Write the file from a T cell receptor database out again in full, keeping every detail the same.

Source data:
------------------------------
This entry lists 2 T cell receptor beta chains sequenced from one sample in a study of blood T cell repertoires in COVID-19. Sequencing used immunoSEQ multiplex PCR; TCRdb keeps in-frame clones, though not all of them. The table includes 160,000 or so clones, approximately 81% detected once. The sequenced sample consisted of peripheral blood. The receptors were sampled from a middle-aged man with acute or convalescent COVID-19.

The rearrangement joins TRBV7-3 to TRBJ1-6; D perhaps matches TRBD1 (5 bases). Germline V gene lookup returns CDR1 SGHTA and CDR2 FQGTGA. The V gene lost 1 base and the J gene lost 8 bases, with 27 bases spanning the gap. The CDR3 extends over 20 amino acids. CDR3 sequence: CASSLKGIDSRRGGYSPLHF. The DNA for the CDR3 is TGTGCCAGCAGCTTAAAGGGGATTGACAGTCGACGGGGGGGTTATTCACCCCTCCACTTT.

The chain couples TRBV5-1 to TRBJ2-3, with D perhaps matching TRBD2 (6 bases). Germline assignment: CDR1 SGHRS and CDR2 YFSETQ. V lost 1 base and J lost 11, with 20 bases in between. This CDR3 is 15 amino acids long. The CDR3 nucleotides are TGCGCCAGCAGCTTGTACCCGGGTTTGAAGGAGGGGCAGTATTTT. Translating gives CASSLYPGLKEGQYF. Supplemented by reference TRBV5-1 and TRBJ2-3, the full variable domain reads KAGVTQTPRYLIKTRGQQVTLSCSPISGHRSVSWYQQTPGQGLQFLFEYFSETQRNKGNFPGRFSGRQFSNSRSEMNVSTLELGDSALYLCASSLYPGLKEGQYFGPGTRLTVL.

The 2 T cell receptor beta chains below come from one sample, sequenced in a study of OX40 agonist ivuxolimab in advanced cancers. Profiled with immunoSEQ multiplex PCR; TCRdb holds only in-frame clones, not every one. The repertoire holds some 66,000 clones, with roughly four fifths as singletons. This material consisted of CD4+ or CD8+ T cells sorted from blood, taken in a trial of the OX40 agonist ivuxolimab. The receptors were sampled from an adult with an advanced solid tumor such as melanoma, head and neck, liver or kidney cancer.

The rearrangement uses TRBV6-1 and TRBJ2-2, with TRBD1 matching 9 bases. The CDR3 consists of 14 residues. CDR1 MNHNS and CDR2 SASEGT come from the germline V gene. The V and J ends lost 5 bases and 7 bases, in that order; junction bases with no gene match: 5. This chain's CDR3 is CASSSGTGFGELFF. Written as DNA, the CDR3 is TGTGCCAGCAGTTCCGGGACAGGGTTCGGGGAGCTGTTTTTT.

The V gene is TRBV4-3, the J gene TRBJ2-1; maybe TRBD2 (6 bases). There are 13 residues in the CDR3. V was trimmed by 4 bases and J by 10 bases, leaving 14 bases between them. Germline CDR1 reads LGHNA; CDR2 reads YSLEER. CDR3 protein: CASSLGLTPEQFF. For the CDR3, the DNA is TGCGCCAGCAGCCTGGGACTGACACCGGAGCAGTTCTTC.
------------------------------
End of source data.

This entry lists 2 T cell receptor beta chains sequenced from one sample in a study of blood T cell repertoires in COVID-19. Sequencing used immunoSEQ multiplex PCR; TCRdb keeps in-frame clones, though not all of them. The table includes 160,000 or so clones, approximately 81% detected once. The sequenced sample consisted of peripheral blood. The receptors were sampled from a middle-aged man with acute or convalescent COVID-19.

The rearrangement joins TRBV7-3 to TRBJ1-6; D perhaps matches TRBD1 (5 bases). Germline V gene lookup returns CDR1 SGHTA and CDR2 FQGTGA. The V gene lost 1 base and the J gene lost 8 bases, with 27 bases spanning the gap. The CDR3 extends over 20 amino acids. CDR3 sequence: CASSLKGIDSRRGGYSPLHF. The DNA for the CDR3 is TGTGCCAGCAGCTTAAAGGGGATTGACAGTCGACGGGGGGGTTATTCACCCCTCCACTTT.

The chain couples TRBV5-1 to TRBJ2-3, with D perhaps matching TRBD2 (6 bases). Germline assignment: CDR1 SGHRS and CDR2 YFSETQ. V lost 1 base and J lost 11, with 20 bases in between. This CDR3 is 15 amino acids long. The CDR3 nucleotides are TGCGCCAGCAGCTTGTACCCGGGTTTGAAGGAGGGGCAGTATTTT. Translating gives CASSLYPGLKEGQYF. Supplemented by reference TRBV5-1 and TRBJ2-3, the full variable domain reads KAGVTQTPRYLIKTRGQQVTLSCSPISGHRSVSWYQQTPGQGLQFLFEYFSETQRNKGNFPGRFSGRQFSNSRSEMNVSTLELGDSALYLCASSLYPGLKEGQYFGPGTRLTVL.

The 2 T cell receptor beta chains below come from one sample, sequenced in a study of OX40 agonist ivuxolimab in advanced cancers. Profiled with immunoSEQ multiplex PCR; TCRdb holds only in-frame clones, not every one. The repertoire holds some 66,000 clones, with roughly four fifths as singletons. This material consisted of CD4+ or CD8+ T cells sorted from blood, taken in a trial of the OX40 agonist ivuxolimab. The receptors were sampled from an adult with an advanced solid tumor such as melanoma, head and neck, liver or kidney cancer.

The rearrangement uses TRBV6-1 and TRBJ2-2, with TRBD1 matching 9 bases. The CDR3 consists of 14 residues. CDR1 MNHNS and CDR2 SASEGT come from the germline V gene. The V and J ends lost 5 bases and 7 bases, in that order; junction bases with no gene match: 5. This chain's CDR3 is CASSSGTGFGELFF. Written as DNA, the CDR3 is TGTGCCAGCAGTTCCGGGACAGGGTTCGGGGAGCTGTTTTTT.

The V gene is TRBV4-3, the J gene TRBJ2-1; maybe TRBD2 (6 bases). There are 13 residues in the CDR3. V was trimmed by 4 bases and J by 10 bases, leaving 14 bases between them. Germline CDR1 reads LGHNA; CDR2 reads YSLEER. CDR3 protein: CASSLGLTPEQFF. For the CDR3, the DNA is TGCGCCAGCAGCCTGGGACTGACACCGGAGCAGTTCTTC.